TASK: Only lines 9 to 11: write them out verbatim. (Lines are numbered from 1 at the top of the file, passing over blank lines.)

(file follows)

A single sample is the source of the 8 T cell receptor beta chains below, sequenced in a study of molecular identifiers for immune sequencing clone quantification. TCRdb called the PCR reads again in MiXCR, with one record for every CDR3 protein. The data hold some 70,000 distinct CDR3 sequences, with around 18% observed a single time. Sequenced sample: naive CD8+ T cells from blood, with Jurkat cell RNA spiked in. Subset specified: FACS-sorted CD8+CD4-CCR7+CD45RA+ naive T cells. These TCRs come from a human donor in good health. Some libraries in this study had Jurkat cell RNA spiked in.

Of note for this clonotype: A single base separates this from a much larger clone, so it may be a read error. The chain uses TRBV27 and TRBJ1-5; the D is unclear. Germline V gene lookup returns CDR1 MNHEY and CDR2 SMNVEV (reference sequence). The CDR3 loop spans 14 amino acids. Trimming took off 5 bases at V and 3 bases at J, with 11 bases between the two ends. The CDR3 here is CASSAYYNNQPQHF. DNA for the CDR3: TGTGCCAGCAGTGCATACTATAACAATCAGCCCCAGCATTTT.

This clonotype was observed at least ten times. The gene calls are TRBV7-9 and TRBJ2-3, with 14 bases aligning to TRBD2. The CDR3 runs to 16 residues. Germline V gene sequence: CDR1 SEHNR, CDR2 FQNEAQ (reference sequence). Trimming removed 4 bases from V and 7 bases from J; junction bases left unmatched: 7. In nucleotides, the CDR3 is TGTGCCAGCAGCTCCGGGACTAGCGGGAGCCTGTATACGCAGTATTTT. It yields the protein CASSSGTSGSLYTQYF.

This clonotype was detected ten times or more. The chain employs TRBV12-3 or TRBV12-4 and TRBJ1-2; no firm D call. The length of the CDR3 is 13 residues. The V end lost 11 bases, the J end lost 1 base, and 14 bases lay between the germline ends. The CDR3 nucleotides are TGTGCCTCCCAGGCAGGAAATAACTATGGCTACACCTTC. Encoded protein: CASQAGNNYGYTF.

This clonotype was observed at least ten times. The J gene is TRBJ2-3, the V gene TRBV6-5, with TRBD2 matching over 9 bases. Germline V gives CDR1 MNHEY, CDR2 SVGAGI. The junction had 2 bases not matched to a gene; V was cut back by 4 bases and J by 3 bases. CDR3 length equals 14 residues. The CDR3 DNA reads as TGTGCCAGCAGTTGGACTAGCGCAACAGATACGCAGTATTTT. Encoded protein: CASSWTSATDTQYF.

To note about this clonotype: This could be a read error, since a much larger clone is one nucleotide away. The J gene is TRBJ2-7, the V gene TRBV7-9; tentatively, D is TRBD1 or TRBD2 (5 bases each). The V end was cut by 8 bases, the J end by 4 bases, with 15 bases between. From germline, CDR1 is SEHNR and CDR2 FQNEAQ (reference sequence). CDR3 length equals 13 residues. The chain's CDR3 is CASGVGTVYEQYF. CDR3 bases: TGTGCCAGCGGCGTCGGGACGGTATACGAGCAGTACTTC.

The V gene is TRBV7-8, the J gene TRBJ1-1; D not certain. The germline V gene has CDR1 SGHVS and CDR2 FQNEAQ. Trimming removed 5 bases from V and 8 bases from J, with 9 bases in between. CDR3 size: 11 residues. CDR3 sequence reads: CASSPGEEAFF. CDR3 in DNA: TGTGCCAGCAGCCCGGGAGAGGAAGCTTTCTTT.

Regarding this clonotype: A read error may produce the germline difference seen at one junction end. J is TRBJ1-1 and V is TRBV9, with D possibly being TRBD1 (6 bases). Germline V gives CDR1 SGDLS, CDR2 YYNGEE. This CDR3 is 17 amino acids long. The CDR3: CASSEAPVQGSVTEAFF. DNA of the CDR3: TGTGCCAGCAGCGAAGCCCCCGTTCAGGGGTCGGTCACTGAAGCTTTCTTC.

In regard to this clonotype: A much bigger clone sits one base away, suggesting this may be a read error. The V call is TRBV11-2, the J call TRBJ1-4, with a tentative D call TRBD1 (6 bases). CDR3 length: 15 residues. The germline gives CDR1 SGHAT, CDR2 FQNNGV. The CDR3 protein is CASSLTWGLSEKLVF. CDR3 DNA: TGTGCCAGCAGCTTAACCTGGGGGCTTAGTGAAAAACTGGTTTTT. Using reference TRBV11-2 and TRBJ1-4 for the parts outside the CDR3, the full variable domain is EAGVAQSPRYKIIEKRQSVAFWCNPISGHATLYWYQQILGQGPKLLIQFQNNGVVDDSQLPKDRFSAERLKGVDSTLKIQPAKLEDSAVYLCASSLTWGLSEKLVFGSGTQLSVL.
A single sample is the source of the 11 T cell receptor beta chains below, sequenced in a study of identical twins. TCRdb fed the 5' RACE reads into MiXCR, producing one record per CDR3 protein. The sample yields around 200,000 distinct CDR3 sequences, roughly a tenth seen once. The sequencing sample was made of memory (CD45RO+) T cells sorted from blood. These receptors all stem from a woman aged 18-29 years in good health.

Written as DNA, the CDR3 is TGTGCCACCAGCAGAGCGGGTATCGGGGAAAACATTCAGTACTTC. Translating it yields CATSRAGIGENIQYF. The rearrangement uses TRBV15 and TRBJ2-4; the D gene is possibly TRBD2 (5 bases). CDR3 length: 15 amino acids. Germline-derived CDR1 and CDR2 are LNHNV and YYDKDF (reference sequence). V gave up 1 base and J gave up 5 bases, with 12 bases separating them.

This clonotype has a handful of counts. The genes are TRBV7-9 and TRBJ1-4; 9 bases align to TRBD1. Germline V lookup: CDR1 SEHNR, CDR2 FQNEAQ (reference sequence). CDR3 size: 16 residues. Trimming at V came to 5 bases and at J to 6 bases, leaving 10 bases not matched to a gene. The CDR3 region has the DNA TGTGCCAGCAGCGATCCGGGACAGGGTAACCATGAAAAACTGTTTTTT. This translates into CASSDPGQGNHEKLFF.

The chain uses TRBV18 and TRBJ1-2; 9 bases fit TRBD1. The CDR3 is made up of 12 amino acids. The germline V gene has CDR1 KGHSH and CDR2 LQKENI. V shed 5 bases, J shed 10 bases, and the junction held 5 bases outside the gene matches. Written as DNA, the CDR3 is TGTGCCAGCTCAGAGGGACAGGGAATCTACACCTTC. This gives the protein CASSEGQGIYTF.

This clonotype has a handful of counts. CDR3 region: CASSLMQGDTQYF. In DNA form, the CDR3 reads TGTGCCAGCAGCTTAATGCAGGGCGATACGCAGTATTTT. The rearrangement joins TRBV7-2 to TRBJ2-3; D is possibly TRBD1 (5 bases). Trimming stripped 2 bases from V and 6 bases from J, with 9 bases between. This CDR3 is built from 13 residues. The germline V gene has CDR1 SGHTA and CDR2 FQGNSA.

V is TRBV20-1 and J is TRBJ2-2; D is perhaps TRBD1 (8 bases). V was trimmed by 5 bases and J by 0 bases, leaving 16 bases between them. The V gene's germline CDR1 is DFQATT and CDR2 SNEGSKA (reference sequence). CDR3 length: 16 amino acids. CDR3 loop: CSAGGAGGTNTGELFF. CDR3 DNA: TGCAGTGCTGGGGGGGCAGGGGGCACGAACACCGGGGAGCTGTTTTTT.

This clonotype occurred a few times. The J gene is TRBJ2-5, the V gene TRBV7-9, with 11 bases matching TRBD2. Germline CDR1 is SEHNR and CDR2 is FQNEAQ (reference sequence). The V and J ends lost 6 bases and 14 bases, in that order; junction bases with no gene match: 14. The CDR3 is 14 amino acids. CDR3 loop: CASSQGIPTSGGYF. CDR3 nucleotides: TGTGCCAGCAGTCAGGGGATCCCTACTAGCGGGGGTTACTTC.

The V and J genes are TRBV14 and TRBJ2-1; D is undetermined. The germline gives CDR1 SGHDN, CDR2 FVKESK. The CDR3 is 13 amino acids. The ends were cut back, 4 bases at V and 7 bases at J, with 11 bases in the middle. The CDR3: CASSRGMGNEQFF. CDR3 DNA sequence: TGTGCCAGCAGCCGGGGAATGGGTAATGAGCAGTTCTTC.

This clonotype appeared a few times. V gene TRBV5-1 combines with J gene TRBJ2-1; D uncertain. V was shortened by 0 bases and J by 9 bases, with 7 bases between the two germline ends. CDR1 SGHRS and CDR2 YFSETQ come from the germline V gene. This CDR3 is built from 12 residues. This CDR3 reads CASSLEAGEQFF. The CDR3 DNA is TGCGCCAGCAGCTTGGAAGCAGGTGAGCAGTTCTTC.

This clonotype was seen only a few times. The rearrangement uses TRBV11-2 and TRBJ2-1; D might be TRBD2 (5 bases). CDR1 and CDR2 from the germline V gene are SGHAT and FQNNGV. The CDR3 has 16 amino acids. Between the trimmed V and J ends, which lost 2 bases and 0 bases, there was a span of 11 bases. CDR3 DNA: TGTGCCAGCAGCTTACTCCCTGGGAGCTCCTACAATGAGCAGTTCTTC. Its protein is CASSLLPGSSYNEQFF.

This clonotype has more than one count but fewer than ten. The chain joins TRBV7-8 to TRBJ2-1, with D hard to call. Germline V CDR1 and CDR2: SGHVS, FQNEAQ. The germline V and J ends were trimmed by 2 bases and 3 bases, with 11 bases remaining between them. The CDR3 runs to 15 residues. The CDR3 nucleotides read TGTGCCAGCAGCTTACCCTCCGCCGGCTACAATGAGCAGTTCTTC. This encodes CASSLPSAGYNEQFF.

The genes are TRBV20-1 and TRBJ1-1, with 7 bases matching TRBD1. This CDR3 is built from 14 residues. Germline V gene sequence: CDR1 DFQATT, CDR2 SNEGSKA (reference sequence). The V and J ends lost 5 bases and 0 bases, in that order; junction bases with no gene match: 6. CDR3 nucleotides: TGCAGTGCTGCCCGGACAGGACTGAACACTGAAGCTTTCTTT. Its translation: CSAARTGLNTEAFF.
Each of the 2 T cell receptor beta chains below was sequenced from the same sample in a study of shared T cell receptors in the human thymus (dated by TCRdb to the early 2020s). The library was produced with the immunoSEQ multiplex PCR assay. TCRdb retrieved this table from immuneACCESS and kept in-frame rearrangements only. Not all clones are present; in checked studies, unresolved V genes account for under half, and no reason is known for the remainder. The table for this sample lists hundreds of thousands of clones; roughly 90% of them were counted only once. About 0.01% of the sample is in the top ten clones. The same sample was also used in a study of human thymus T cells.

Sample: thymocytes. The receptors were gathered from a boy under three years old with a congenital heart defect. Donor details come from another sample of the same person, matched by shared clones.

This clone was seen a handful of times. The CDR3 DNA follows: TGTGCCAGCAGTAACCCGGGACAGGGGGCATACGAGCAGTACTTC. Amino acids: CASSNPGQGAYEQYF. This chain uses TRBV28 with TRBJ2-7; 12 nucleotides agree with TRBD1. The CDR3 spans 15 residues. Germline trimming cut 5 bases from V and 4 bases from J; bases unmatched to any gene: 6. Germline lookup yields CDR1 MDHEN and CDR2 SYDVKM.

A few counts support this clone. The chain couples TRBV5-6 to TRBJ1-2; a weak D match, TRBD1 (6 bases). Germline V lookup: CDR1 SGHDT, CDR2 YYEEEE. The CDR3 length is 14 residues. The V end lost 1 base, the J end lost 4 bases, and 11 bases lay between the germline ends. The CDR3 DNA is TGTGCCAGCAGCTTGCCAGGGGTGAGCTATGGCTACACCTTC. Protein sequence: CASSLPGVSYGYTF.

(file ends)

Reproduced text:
In regard to this clonotype: A much bigger clone sits one base away, suggesting this may be a read error. The V call is TRBV11-2, the J call TRBJ1-4, with a tentative D call TRBD1 (6 bases). CDR3 length: 15 residues. The germline gives CDR1 SGHAT, CDR2 FQNNGV. The CDR3 protein is CASSLTWGLSEKLVF. CDR3 DNA: TGTGCCAGCAGCTTAACCTGGGGGCTTAGTGAAAAACTGGTTTTT. Using reference TRBV11-2 and TRBJ1-4 for the parts outside the CDR3, the full variable domain is EAGVAQSPRYKIIEKRQSVAFWCNPISGHATLYWYQQILGQGPKLLIQFQNNGVVDDSQLPKDRFSAERLKGVDSTLKIQPAKLEDSAVYLCASSLTWGLSEKLVFGSGTQLSVL.
A single sample is the source of the 11 T cell receptor beta chains below, sequenced in a study of identical twins. TCRdb fed the 5' RACE reads into MiXCR, producing one record per CDR3 protein. The sample yields around 200,000 distinct CDR3 sequences, roughly a tenth seen once. The sequencing sample was made of memory (CD45RO+) T cells sorted from blood. These receptors all stem from a woman aged 18-29 years in good health.

Written as DNA, the CDR3 is TGTGCCACCAGCAGAGCGGGTATCGGGGAAAACATTCAGTACTTC. Translating it yields CATSRAGIGENIQYF. The rearrangement uses TRBV15 and TRBJ2-4; the D gene is possibly TRBD2 (5 bases). CDR3 length: 15 amino acids. Germline-derived CDR1 and CDR2 are LNHNV and YYDKDF (reference sequence). V gave up 1 base and J gave up 5 bases, with 12 bases separating them.